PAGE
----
North Carolina’s Mountain Treasures
Help Protect the Vulnerable Wildlands of the Nantahala and Pisgah National Forests

Terrapin Mountain

6,651acres NCMT

Recommendation: This entire Mountain Treasure Area should be placed in Special Biological Area management or Backcountry Management Area

Naturalness: This rock-sided haystack is one of the most prominent features of the area between the resort towns of Highlands and Cashiers, NC. Precipitous rock faces rising 500 to 800 feet encompass both the south and west sides of Terrapin. Fowler Creek has its origin in the southeast part of this area. Its headwaters gather in a U-shaped amphitheater of rock cliffs, difficult of access, and isolated and remote in feeling.

The Chattooga Wild and Scenic River flows along the western boundary of this Mountain Treasure through the rugged, remote and biologically important Chattooga Cliffs reach.

From the top of Terrapin’s western cliffs, hikers have a direct and unimpeded view of Whiteside Mountain, looking directly across the river valley and the vale of Grimshawes.

To the north is Little Terrapin, which repeats the cliffs of the main peak. If anything, Little Terrapin is steeper, and demands considerable technical ability from climbers.

To the northwest is Bear Pen Mountain. The rounded top of this high point is clothed in old-growth hardwood forest.

Opportunities for Solitude/Backcountry Recreation: There are no trails in the Terrapin Mountain Treasure. The hiker here needs either local knowledge or well developed map navigation skills. An old logging road approaches the base of Bear Pen Mountain.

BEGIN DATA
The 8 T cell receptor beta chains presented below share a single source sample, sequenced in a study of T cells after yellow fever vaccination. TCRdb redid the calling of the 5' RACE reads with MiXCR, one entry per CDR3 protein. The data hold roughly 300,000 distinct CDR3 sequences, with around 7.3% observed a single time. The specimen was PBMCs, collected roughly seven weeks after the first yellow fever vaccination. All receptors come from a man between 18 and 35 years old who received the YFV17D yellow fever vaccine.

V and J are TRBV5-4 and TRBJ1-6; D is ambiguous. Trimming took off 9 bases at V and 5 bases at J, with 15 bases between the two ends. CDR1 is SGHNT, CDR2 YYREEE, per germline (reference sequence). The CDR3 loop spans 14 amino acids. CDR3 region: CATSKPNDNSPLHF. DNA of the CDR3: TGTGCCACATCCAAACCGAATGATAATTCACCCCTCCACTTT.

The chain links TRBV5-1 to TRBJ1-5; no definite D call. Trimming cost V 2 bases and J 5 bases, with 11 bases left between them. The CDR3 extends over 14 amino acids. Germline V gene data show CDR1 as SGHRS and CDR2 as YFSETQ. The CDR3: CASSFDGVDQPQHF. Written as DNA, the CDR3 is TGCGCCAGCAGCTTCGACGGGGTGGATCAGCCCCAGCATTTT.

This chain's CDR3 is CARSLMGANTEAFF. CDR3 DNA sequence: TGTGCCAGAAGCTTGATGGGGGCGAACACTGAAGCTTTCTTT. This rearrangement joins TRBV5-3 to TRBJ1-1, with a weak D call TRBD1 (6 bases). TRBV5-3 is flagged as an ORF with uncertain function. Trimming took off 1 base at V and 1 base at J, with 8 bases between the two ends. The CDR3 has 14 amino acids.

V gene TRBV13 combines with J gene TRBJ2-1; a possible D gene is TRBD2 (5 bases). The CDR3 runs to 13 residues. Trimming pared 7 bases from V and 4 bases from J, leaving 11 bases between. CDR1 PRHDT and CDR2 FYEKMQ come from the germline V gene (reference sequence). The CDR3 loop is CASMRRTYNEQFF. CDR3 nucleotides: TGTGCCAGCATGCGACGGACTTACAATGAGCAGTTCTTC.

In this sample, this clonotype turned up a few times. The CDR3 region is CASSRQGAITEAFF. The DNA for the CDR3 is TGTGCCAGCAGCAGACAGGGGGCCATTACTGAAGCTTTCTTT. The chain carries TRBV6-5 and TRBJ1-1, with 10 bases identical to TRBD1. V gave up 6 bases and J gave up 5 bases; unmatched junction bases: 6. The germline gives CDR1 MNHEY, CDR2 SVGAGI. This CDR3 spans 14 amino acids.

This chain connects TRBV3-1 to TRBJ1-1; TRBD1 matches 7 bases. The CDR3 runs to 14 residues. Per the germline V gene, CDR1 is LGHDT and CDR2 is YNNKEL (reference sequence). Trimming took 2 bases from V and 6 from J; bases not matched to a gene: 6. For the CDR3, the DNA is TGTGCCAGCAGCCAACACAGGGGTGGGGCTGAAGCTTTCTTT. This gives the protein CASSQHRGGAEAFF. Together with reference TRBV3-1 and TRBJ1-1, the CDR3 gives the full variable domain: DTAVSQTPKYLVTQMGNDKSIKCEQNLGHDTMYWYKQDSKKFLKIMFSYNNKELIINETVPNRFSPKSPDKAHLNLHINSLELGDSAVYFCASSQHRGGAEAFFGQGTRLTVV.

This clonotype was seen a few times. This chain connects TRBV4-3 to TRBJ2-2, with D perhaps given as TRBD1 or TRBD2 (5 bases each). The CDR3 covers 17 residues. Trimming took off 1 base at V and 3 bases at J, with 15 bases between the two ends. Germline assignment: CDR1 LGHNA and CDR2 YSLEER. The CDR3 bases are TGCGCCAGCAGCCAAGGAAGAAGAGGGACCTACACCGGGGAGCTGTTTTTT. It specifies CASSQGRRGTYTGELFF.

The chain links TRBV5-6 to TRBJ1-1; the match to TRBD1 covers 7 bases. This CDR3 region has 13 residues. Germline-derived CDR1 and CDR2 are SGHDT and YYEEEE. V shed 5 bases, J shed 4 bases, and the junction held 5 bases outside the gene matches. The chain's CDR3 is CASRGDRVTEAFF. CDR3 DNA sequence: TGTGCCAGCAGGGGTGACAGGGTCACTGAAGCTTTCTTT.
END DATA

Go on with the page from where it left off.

Ecological and other values: The biological values present in the Terrapin Mountain Treasure equal the scenic and recreational values. Rare plants include numerous bryophytes, like Plagiochila shapii, and vascular plants like granite dome goldenrod. Many rare animals and the high quality water of the Chattooga River are attractions for those inclined to wildlife watching and fishing. 2916 acres of SNHAs Chattooga River Gorge/Ellicott Rock (currently recognized as SIA) MTA not PWA not IRA

This area contains the following State Natural Heritage Area:Terrapin Mountain

Manageability: The rugged nature of the area and the presence of the Wild and Scenic River Corridor make the area best suited to management as a backcountry area. As a single mountain, this area could effectively be managed for the special values described above.

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